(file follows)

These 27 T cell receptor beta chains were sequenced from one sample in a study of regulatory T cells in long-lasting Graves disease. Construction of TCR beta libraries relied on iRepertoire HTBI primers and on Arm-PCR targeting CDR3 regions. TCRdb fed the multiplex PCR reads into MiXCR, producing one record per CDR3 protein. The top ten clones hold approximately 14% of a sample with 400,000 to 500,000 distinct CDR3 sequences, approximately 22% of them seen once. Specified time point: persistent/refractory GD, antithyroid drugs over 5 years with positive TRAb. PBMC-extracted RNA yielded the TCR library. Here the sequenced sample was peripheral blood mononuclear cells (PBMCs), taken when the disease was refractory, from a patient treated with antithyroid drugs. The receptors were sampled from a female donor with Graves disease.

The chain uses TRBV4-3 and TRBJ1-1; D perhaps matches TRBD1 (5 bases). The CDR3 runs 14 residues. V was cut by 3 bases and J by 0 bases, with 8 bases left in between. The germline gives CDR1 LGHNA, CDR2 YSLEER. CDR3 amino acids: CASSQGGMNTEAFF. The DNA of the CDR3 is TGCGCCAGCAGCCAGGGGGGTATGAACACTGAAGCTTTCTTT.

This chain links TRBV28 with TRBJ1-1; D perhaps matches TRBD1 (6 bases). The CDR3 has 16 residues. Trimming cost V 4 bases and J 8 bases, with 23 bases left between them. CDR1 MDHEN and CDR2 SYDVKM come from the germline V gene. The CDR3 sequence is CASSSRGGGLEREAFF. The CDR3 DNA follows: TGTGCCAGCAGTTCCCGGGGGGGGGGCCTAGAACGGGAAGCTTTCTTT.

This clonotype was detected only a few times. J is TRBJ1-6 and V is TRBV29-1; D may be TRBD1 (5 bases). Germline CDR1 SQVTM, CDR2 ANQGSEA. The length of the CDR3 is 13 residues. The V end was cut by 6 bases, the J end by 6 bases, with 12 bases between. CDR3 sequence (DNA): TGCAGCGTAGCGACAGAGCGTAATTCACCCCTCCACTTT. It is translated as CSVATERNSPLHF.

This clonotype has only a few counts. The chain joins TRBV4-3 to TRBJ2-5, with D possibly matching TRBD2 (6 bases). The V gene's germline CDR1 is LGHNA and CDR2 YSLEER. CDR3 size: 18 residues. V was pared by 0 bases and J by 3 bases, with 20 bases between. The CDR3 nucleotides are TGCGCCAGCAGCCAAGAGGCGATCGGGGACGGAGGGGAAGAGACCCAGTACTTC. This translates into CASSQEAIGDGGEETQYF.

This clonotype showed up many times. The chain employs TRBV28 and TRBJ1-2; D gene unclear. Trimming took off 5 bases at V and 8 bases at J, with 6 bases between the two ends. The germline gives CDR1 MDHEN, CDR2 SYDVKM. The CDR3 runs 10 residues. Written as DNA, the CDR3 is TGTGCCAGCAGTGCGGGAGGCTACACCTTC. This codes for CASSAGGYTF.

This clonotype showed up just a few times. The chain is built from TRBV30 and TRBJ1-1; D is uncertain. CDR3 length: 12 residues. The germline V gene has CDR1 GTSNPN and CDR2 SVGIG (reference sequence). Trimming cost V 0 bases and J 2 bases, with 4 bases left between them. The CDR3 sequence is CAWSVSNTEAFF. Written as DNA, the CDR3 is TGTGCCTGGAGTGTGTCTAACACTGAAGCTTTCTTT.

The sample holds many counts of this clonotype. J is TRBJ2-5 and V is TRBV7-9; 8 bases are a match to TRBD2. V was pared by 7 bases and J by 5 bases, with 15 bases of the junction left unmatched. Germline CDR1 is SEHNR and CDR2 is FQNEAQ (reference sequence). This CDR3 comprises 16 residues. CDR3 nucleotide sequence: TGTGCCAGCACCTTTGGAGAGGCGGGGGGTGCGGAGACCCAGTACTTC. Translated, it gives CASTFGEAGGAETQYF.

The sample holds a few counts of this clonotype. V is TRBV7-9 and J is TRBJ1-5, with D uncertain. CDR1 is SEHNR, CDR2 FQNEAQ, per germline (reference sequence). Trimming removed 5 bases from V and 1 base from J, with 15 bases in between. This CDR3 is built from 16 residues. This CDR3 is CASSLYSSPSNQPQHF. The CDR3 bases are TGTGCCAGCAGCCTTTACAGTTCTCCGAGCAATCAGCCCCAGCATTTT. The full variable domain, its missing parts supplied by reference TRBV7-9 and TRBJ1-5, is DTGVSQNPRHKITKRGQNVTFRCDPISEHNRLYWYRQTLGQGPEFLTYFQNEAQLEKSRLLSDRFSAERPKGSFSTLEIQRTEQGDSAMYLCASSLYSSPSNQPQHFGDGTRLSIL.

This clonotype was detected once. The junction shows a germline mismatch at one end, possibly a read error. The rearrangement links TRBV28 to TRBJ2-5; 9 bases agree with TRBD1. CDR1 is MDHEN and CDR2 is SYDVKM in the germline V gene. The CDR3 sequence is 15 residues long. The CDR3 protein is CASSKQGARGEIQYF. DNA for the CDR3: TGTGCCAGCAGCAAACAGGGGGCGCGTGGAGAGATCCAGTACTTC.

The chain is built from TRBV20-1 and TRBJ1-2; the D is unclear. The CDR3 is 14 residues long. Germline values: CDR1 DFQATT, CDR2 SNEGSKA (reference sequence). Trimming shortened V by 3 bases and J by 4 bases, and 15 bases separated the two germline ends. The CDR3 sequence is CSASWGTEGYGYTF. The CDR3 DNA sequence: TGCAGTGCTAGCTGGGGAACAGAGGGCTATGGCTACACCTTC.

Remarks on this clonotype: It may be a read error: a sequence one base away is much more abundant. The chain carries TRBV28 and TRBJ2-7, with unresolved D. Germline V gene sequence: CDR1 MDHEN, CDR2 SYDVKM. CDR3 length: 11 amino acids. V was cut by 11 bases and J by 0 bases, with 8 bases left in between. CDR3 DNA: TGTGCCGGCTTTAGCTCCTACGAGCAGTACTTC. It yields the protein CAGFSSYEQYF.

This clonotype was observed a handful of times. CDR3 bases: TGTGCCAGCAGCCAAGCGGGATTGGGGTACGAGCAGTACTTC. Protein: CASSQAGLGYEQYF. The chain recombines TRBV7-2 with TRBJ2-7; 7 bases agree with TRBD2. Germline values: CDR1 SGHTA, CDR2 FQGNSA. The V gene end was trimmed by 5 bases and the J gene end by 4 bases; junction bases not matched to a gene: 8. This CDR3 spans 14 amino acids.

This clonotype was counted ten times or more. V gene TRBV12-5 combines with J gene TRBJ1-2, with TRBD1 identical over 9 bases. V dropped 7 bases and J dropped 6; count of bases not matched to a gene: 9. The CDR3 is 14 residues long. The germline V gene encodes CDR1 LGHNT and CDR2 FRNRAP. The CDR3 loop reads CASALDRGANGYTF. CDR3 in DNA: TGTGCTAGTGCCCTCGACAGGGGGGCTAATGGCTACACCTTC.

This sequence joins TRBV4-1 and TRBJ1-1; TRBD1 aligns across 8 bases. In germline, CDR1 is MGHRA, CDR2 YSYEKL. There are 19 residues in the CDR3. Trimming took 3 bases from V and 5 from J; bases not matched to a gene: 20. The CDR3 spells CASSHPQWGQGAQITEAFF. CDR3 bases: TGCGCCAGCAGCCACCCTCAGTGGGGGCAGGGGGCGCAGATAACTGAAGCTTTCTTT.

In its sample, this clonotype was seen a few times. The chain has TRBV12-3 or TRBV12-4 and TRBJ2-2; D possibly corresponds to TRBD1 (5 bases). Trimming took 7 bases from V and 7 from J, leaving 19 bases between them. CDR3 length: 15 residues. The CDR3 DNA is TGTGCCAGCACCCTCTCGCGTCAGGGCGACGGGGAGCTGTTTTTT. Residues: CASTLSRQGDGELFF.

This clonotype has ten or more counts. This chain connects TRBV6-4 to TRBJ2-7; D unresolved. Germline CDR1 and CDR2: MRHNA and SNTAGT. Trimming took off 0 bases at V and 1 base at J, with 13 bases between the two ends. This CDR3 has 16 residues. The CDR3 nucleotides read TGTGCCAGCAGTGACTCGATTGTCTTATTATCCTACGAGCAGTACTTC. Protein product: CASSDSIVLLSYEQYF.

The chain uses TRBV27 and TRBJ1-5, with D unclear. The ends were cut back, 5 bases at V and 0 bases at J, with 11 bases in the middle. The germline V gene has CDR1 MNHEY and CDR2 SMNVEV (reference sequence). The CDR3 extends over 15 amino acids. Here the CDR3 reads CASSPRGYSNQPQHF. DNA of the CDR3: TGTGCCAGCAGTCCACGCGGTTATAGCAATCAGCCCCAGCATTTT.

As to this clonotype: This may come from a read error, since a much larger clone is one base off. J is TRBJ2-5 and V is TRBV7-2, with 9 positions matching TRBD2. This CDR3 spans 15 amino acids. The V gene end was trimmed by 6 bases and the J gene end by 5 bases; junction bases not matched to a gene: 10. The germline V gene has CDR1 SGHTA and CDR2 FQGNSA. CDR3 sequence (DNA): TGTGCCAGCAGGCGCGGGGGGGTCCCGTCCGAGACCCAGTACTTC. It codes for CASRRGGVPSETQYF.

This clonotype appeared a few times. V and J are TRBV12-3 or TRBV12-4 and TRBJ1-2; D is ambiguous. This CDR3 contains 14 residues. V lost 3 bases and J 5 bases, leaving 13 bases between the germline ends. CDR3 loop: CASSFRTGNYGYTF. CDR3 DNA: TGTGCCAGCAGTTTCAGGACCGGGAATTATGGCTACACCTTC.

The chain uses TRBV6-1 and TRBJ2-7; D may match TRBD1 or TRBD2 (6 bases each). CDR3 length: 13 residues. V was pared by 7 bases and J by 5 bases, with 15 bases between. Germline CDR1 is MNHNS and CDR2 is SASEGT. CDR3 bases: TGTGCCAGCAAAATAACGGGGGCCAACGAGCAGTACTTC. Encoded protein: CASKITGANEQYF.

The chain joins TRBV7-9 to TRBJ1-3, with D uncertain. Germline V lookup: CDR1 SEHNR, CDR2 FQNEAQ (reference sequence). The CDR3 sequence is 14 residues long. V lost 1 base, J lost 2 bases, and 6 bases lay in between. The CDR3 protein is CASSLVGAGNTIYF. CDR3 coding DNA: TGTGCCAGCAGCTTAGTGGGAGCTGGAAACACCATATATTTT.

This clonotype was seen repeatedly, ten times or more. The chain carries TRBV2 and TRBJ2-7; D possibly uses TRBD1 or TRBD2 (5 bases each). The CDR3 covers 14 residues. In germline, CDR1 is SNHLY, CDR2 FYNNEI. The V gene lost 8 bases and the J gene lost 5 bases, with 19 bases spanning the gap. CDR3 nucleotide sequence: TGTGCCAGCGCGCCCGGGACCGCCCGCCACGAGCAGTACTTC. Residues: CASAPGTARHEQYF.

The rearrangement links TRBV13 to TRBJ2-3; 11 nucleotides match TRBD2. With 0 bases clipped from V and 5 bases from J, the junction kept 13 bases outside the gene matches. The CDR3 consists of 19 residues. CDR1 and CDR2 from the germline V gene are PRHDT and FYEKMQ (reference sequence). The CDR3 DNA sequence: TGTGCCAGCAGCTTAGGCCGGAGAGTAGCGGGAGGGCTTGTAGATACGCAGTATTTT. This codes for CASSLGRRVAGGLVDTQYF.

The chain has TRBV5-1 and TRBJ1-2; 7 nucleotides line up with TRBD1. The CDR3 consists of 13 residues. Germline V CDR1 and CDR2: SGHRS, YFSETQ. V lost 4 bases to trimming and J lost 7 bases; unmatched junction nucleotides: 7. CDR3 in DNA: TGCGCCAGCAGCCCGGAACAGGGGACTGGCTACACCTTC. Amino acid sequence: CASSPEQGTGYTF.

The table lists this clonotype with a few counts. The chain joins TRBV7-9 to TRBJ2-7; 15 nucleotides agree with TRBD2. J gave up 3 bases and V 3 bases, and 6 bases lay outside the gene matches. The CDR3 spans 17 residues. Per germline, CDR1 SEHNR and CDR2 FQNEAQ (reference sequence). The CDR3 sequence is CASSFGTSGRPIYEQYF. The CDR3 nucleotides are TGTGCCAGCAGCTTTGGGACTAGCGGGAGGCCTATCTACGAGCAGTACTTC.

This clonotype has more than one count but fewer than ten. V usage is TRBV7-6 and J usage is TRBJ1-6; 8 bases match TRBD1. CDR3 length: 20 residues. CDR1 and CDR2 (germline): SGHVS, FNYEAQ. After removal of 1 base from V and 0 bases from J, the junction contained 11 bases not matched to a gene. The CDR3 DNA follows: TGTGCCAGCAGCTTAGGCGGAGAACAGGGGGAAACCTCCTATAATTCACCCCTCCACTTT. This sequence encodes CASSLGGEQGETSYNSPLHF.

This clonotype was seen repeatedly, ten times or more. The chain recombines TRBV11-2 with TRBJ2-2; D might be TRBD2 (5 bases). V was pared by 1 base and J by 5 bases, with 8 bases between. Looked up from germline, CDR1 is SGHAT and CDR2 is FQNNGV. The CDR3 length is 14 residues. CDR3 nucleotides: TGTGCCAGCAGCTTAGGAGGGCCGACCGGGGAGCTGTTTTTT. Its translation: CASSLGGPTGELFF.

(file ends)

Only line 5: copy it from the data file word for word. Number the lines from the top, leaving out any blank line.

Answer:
This clonotype has only a few counts. The chain joins TRBV4-3 to TRBJ2-5, with D possibly matching TRBD2 (6 bases). The V gene's germline CDR1 is LGHNA and CDR2 YSLEER. CDR3 size: 18 residues. V was pared by 0 bases and J by 3 bases, with 20 bases between. The CDR3 nucleotides are TGCGCCAGCAGCCAAGAGGCGATCGGGGACGGAGGGGAAGAGACCCAGTACTTC. This translates into CASSQEAIGDGGEETQYF.